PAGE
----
5 things to know on Thursday, March 17, 2016
Published Thursday, March 17, 2016 6:33AM EDT
Get a head start on your Thursday with today’s round-up of 5 things to know: critics are calling Canada's regulations on transporting farm animals inhumane; Prime Minister Justin Trudeau brushed aside criticism on an arms deal during his push for a United Nations seat; the Senate is chasing down expense payments; U.K. researchers have discovered a new method to help stroke recovery; and a backlash over ketchup.
And a Life Hack Thursday story on helping you break your bad habits.
1. Tough transit: Thousands of farm animals are transported across Canada every week. But the conditions they experience are regulated by rules that are decades old, and according to many, inhumane. The Canadian Food Inspection Agency says between two and three million animals die during transport every year.
2. UN seat: Prime Minister Justin Trudeau has dismissed criticism of an arms deal with Saudi Arabia during his push for a seat on the UN Security Council. Reporters had asked how the country plans to campaign on a platform of peace and human rights while refusing to cancel the deal.
3. Pay up: CTV News has learned that the Senate will send letters to retired senators demanding payment of disallowed expenses. For those who are still sitting senators, they will have their paycheques docked if they don't pay up.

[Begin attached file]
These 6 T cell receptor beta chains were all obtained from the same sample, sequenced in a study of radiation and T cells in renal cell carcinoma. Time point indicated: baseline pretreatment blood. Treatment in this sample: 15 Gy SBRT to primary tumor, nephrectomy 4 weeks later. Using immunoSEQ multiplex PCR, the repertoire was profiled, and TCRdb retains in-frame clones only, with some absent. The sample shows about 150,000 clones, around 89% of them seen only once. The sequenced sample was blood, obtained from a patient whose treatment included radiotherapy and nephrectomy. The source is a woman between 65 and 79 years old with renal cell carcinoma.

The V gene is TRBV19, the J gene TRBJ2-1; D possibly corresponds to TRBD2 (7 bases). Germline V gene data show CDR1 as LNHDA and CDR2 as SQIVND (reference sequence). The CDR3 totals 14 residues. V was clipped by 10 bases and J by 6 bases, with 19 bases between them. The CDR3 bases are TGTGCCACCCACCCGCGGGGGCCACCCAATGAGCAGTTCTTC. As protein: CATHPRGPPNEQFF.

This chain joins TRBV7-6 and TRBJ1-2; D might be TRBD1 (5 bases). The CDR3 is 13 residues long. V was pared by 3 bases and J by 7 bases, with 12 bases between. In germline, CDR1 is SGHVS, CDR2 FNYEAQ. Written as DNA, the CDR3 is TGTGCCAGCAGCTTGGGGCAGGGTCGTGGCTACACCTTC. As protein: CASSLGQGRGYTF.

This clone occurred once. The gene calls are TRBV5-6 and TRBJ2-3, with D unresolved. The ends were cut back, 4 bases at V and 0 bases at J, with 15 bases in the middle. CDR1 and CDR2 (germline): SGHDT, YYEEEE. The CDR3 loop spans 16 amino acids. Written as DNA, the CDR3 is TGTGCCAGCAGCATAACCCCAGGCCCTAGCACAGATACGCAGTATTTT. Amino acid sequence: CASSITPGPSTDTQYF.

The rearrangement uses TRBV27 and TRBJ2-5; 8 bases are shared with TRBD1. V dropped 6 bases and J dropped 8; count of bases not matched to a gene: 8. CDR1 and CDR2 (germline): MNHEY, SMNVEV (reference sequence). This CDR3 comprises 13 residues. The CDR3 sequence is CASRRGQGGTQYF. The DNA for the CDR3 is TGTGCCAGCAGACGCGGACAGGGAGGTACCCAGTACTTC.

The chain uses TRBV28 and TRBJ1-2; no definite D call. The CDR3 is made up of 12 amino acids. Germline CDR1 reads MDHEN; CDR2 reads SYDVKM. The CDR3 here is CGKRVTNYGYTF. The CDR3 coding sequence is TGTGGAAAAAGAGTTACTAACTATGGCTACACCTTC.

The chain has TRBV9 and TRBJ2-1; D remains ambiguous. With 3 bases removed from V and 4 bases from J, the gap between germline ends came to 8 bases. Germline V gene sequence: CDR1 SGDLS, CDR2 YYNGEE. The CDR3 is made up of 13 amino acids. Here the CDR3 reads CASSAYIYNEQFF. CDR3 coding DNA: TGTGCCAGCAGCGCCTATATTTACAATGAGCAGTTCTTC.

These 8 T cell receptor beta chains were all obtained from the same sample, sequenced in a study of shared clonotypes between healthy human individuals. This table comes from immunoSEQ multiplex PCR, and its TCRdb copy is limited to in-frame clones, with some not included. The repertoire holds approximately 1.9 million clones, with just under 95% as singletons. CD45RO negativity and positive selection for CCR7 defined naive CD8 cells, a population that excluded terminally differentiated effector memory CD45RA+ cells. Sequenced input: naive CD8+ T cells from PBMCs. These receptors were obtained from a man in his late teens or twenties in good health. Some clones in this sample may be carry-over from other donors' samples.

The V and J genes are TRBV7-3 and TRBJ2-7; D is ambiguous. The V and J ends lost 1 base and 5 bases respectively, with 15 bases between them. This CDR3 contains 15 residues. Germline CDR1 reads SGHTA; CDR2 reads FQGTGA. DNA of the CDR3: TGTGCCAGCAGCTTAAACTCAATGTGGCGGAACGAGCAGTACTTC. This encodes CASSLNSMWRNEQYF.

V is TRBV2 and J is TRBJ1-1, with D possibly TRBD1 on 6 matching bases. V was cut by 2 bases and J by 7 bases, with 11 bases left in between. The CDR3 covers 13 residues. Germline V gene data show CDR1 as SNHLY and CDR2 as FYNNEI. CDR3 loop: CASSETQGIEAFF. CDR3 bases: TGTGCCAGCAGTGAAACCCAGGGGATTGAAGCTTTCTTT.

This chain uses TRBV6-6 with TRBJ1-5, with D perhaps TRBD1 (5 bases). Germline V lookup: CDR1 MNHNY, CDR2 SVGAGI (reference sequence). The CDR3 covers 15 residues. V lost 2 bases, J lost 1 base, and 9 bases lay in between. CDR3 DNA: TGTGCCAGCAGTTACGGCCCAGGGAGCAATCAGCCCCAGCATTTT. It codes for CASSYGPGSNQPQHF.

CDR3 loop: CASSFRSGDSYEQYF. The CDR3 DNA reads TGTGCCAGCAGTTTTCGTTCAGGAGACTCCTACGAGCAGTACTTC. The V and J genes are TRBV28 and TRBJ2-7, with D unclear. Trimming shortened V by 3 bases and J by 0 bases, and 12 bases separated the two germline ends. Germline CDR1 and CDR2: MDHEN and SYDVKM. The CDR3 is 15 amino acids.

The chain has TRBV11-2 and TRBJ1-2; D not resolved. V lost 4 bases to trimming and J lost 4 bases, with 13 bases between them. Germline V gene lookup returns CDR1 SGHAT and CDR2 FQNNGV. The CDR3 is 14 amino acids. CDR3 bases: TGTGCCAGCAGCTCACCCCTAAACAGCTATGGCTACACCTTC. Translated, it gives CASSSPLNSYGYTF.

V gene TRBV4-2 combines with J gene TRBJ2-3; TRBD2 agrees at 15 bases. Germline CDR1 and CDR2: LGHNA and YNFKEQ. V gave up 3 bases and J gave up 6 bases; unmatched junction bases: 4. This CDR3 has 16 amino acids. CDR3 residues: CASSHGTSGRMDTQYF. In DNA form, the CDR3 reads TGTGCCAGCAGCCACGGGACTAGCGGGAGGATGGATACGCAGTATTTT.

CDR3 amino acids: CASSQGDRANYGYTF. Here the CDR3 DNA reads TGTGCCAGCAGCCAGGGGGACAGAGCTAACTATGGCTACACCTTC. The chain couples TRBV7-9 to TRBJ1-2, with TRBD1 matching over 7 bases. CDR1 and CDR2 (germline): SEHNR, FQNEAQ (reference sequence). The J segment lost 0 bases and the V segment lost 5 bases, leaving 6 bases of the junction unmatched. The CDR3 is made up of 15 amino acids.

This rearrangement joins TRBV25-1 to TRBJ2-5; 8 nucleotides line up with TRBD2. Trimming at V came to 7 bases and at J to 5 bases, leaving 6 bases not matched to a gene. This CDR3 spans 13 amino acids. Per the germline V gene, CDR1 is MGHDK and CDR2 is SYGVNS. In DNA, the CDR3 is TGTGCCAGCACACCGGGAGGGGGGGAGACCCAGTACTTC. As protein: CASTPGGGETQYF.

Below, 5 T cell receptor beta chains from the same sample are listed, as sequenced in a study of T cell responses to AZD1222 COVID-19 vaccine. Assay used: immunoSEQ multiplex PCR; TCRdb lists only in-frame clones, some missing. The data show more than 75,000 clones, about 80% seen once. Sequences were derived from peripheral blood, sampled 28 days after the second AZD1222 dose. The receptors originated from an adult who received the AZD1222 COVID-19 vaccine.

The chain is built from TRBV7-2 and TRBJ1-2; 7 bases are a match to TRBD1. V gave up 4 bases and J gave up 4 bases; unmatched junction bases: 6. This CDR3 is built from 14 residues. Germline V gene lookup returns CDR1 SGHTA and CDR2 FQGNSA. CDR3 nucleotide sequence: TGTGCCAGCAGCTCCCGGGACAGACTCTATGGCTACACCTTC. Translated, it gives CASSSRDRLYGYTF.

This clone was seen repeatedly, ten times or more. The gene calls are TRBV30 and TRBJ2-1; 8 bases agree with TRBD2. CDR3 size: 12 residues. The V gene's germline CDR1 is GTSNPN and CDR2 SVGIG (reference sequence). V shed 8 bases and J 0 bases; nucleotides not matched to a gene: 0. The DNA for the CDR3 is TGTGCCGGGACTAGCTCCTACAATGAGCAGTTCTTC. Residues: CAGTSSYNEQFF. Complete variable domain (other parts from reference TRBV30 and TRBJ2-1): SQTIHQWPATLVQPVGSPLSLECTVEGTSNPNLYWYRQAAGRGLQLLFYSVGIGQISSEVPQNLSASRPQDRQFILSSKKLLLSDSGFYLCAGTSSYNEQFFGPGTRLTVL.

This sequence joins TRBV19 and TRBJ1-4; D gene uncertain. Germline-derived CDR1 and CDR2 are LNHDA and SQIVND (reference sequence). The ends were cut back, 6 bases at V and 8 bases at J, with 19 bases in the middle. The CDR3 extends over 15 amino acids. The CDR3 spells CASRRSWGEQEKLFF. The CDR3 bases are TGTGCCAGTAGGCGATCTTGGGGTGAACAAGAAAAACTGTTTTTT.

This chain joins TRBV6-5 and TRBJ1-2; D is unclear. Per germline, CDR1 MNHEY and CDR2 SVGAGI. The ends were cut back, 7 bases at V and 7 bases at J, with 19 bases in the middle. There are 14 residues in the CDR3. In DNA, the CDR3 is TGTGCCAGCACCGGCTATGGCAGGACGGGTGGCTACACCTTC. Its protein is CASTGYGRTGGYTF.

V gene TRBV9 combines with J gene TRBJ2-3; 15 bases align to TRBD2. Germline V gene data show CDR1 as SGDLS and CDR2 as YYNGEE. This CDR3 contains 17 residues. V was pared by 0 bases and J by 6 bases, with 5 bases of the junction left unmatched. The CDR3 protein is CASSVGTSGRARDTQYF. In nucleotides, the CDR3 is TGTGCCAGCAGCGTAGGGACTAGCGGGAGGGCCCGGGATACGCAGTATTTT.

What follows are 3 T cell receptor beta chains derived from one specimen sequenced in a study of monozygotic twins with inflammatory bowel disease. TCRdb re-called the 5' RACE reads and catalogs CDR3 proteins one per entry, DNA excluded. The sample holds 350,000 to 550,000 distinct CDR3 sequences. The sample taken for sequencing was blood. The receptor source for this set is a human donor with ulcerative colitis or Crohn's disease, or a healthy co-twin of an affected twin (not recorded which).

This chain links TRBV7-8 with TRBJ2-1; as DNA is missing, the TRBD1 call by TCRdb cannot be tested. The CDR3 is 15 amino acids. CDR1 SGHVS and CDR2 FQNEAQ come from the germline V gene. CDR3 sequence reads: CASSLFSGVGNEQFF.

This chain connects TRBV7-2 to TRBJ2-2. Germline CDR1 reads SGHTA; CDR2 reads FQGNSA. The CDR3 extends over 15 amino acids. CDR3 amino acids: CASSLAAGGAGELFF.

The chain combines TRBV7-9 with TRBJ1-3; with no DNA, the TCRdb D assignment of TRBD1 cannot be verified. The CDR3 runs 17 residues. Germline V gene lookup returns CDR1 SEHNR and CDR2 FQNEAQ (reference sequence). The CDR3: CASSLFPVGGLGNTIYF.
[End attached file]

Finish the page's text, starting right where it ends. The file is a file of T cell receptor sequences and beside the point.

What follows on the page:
4. Helping to heal: An electrical current applied to a stroke patient’s brain can improve and speed up the rehabilitation process, a new study suggests. Researchers found greater improvements in the movements of stroke patients who received electrical brain stimulation over nine days.
5. Ketchup backlash: A leaked internal memo sent to some Loblaw employees has given a glimpse into why the chain dropped the Canadian-made French's ketchup. Apparently, it was hurting sales of their own brand.
And one more thing for "Life Hack Thursday": Science shows there's a chemical reason bad habits can be so hard to break -- but there's good news: There is a way to hijack our brains and snap out of the loop of habit and reward. It just involves a little trickery.